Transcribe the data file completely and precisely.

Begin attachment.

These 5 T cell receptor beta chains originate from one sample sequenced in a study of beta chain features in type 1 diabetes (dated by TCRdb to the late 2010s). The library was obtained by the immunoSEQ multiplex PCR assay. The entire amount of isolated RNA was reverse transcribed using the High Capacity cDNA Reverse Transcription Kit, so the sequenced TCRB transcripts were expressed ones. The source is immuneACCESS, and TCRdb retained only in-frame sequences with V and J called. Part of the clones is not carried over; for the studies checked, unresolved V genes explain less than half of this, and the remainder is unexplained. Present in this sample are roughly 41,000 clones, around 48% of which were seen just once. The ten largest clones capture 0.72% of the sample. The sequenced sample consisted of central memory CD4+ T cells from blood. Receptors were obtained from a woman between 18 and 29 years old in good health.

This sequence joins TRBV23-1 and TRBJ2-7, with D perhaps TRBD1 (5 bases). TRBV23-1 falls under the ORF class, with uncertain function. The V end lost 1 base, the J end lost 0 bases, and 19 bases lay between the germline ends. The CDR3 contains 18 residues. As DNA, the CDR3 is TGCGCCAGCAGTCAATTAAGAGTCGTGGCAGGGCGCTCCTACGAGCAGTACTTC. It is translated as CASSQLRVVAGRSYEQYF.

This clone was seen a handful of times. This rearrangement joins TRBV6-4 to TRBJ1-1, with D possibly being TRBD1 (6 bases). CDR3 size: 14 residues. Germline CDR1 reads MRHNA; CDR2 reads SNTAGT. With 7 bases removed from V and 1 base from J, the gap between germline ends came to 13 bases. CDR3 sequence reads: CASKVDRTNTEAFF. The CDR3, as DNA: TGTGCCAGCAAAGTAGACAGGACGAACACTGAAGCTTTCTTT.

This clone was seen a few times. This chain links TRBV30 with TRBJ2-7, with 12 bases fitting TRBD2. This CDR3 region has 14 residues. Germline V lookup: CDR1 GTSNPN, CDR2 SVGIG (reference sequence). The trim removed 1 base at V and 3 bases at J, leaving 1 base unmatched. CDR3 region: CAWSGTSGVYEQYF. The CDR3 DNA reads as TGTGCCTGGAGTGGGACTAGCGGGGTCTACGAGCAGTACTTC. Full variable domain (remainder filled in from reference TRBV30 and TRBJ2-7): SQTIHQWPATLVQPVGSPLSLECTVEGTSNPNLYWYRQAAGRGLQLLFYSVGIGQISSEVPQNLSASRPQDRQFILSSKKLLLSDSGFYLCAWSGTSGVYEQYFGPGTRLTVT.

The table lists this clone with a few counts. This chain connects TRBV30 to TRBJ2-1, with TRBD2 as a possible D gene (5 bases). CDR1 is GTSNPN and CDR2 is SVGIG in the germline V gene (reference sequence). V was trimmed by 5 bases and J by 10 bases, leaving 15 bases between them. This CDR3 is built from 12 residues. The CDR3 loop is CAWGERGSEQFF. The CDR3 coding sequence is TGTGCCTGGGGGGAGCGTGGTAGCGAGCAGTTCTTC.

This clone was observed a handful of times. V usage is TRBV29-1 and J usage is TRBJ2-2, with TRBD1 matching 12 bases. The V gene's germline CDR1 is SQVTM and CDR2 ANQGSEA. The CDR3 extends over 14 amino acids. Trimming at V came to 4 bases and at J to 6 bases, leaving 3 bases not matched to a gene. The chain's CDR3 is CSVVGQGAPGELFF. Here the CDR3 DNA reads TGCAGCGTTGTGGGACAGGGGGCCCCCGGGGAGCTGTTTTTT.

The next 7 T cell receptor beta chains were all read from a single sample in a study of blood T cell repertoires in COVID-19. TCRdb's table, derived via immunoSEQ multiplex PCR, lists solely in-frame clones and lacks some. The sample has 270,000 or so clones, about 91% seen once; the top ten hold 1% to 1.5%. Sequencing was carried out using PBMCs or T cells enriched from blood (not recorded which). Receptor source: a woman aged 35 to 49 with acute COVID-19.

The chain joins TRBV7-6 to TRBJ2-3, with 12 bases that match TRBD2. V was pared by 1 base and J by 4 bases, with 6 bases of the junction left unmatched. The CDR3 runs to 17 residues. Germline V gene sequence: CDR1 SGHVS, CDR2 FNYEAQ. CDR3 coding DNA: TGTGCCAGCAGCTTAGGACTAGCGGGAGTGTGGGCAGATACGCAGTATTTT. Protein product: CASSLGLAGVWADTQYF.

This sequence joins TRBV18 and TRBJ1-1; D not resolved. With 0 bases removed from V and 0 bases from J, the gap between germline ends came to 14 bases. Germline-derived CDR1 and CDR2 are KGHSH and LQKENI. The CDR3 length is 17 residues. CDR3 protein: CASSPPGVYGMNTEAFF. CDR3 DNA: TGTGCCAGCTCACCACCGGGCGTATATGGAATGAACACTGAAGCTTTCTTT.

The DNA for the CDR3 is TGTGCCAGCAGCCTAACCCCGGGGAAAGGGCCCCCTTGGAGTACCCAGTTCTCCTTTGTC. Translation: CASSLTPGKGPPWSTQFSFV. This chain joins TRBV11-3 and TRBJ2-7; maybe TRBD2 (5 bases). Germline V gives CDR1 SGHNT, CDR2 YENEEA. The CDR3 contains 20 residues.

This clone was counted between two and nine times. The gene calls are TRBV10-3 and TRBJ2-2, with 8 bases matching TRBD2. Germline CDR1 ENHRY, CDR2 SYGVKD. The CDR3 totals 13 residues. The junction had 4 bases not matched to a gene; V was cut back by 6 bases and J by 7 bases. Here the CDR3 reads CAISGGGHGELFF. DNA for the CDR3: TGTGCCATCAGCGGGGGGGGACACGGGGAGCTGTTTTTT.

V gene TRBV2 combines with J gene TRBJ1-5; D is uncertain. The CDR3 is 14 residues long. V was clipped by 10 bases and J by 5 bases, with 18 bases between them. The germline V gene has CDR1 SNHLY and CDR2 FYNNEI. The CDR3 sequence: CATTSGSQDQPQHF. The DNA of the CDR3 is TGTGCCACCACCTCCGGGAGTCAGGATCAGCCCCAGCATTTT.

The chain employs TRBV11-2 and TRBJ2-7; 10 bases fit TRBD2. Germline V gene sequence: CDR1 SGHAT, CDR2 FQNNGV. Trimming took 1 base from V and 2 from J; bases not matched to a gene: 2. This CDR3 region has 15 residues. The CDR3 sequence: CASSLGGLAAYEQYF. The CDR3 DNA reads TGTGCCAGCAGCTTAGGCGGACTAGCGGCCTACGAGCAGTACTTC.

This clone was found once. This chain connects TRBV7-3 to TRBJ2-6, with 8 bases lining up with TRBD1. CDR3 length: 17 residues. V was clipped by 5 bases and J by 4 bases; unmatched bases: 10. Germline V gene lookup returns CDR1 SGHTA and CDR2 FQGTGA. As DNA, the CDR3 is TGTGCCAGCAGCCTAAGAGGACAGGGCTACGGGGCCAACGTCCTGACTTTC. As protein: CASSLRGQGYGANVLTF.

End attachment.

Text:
These 5 T cell receptor beta chains originate from one sample sequenced in a study of beta chain features in type 1 diabetes (dated by TCRdb to the late 2010s). The library was obtained by the immunoSEQ multiplex PCR assay. The entire amount of isolated RNA was reverse transcribed using the High Capacity cDNA Reverse Transcription Kit, so the sequenced TCRB transcripts were expressed ones. The source is immuneACCESS, and TCRdb retained only in-frame sequences with V and J called. Part of the clones is not carried over; for the studies checked, unresolved V genes explain less than half of this, and the remainder is unexplained. Present in this sample are roughly 41,000 clones, around 48% of which were seen just once. The ten largest clones capture 0.72% of the sample. The sequenced sample consisted of central memory CD4+ T cells from blood. Receptors were obtained from a woman between 18 and 29 years old in good health.

This sequence joins TRBV23-1 and TRBJ2-7, with D perhaps TRBD1 (5 bases). TRBV23-1 falls under the ORF class, with uncertain function. The V end lost 1 base, the J end lost 0 bases, and 19 bases lay between the germline ends. The CDR3 contains 18 residues. As DNA, the CDR3 is TGCGCCAGCAGTCAATTAAGAGTCGTGGCAGGGCGCTCCTACGAGCAGTACTTC. It is translated as CASSQLRVVAGRSYEQYF.

This clone was seen a handful of times. This rearrangement joins TRBV6-4 to TRBJ1-1, with D possibly being TRBD1 (6 bases). CDR3 size: 14 residues. Germline CDR1 reads MRHNA; CDR2 reads SNTAGT. With 7 bases removed from V and 1 base from J, the gap between germline ends came to 13 bases. CDR3 sequence reads: CASKVDRTNTEAFF. The CDR3, as DNA: TGTGCCAGCAAAGTAGACAGGACGAACACTGAAGCTTTCTTT.

This clone was seen a few times. This chain links TRBV30 with TRBJ2-7, with 12 bases fitting TRBD2. This CDR3 region has 14 residues. Germline V lookup: CDR1 GTSNPN, CDR2 SVGIG (reference sequence). The trim removed 1 base at V and 3 bases at J, leaving 1 base unmatched. CDR3 region: CAWSGTSGVYEQYF. The CDR3 DNA reads as TGTGCCTGGAGTGGGACTAGCGGGGTCTACGAGCAGTACTTC. Full variable domain (remainder filled in from reference TRBV30 and TRBJ2-7): SQTIHQWPATLVQPVGSPLSLECTVEGTSNPNLYWYRQAAGRGLQLLFYSVGIGQISSEVPQNLSASRPQDRQFILSSKKLLLSDSGFYLCAWSGTSGVYEQYFGPGTRLTVT.

The table lists this clone with a few counts. This chain connects TRBV30 to TRBJ2-1, with TRBD2 as a possible D gene (5 bases). CDR1 is GTSNPN and CDR2 is SVGIG in the germline V gene (reference sequence). V was trimmed by 5 bases and J by 10 bases, leaving 15 bases between them. This CDR3 is built from 12 residues. The CDR3 loop is CAWGERGSEQFF. The CDR3 coding sequence is TGTGCCTGGGGGGAGCGTGGTAGCGAGCAGTTCTTC.

This clone was observed a handful of times. V usage is TRBV29-1 and J usage is TRBJ2-2, with TRBD1 matching 12 bases. The V gene's germline CDR1 is SQVTM and CDR2 ANQGSEA. The CDR3 extends over 14 amino acids. Trimming at V came to 4 bases and at J to 6 bases, leaving 3 bases not matched to a gene. The chain's CDR3 is CSVVGQGAPGELFF. Here the CDR3 DNA reads TGCAGCGTTGTGGGACAGGGGGCCCCCGGGGAGCTGTTTTTT.

The next 7 T cell receptor beta chains were all read from a single sample in a study of blood T cell repertoires in COVID-19. TCRdb's table, derived via immunoSEQ multiplex PCR, lists solely in-frame clones and lacks some. The sample has 270,000 or so clones, about 91% seen once; the top ten hold 1% to 1.5%. Sequencing was carried out using PBMCs or T cells enriched from blood (not recorded which). Receptor source: a woman aged 35 to 49 with acute COVID-19.

The chain joins TRBV7-6 to TRBJ2-3, with 12 bases that match TRBD2. V was pared by 1 base and J by 4 bases, with 6 bases of the junction left unmatched. The CDR3 runs to 17 residues. Germline V gene sequence: CDR1 SGHVS, CDR2 FNYEAQ. CDR3 coding DNA: TGTGCCAGCAGCTTAGGACTAGCGGGAGTGTGGGCAGATACGCAGTATTTT. Protein product: CASSLGLAGVWADTQYF.

This sequence joins TRBV18 and TRBJ1-1; D not resolved. With 0 bases removed from V and 0 bases from J, the gap between germline ends came to 14 bases. Germline-derived CDR1 and CDR2 are KGHSH and LQKENI. The CDR3 length is 17 residues. CDR3 protein: CASSPPGVYGMNTEAFF. CDR3 DNA: TGTGCCAGCTCACCACCGGGCGTATATGGAATGAACACTGAAGCTTTCTTT.

The DNA for the CDR3 is TGTGCCAGCAGCCTAACCCCGGGGAAAGGGCCCCCTTGGAGTACCCAGTTCTCCTTTGTC. Translation: CASSLTPGKGPPWSTQFSFV. This chain joins TRBV11-3 and TRBJ2-7; maybe TRBD2 (5 bases). Germline V gives CDR1 SGHNT, CDR2 YENEEA. The CDR3 contains 20 residues.

This clone was counted between two and nine times. The gene calls are TRBV10-3 and TRBJ2-2, with 8 bases matching TRBD2. Germline CDR1 ENHRY, CDR2 SYGVKD. The CDR3 totals 13 residues. The junction had 4 bases not matched to a gene; V was cut back by 6 bases and J by 7 bases. Here the CDR3 reads CAISGGGHGELFF. DNA for the CDR3: TGTGCCATCAGCGGGGGGGGACACGGGGAGCTGTTTTTT.

V gene TRBV2 combines with J gene TRBJ1-5; D is uncertain. The CDR3 is 14 residues long. V was clipped by 10 bases and J by 5 bases, with 18 bases between them. The germline V gene has CDR1 SNHLY and CDR2 FYNNEI. The CDR3 sequence: CATTSGSQDQPQHF. The DNA of the CDR3 is TGTGCCACCACCTCCGGGAGTCAGGATCAGCCCCAGCATTTT.

The chain employs TRBV11-2 and TRBJ2-7; 10 bases fit TRBD2. Germline V gene sequence: CDR1 SGHAT, CDR2 FQNNGV. Trimming took 1 base from V and 2 from J; bases not matched to a gene: 2. This CDR3 region has 15 residues. The CDR3 sequence: CASSLGGLAAYEQYF. The CDR3 DNA reads TGTGCCAGCAGCTTAGGCGGACTAGCGGCCTACGAGCAGTACTTC.

This clone was found once. This chain connects TRBV7-3 to TRBJ2-6, with 8 bases lining up with TRBD1. CDR3 length: 17 residues. V was clipped by 5 bases and J by 4 bases; unmatched bases: 10. Germline V gene lookup returns CDR1 SGHTA and CDR2 FQGTGA. As DNA, the CDR3 is TGTGCCAGCAGCCTAAGAGGACAGGGCTACGGGGCCAACGTCCTGACTTTC. As protein: CASSLRGQGYGANVLTF.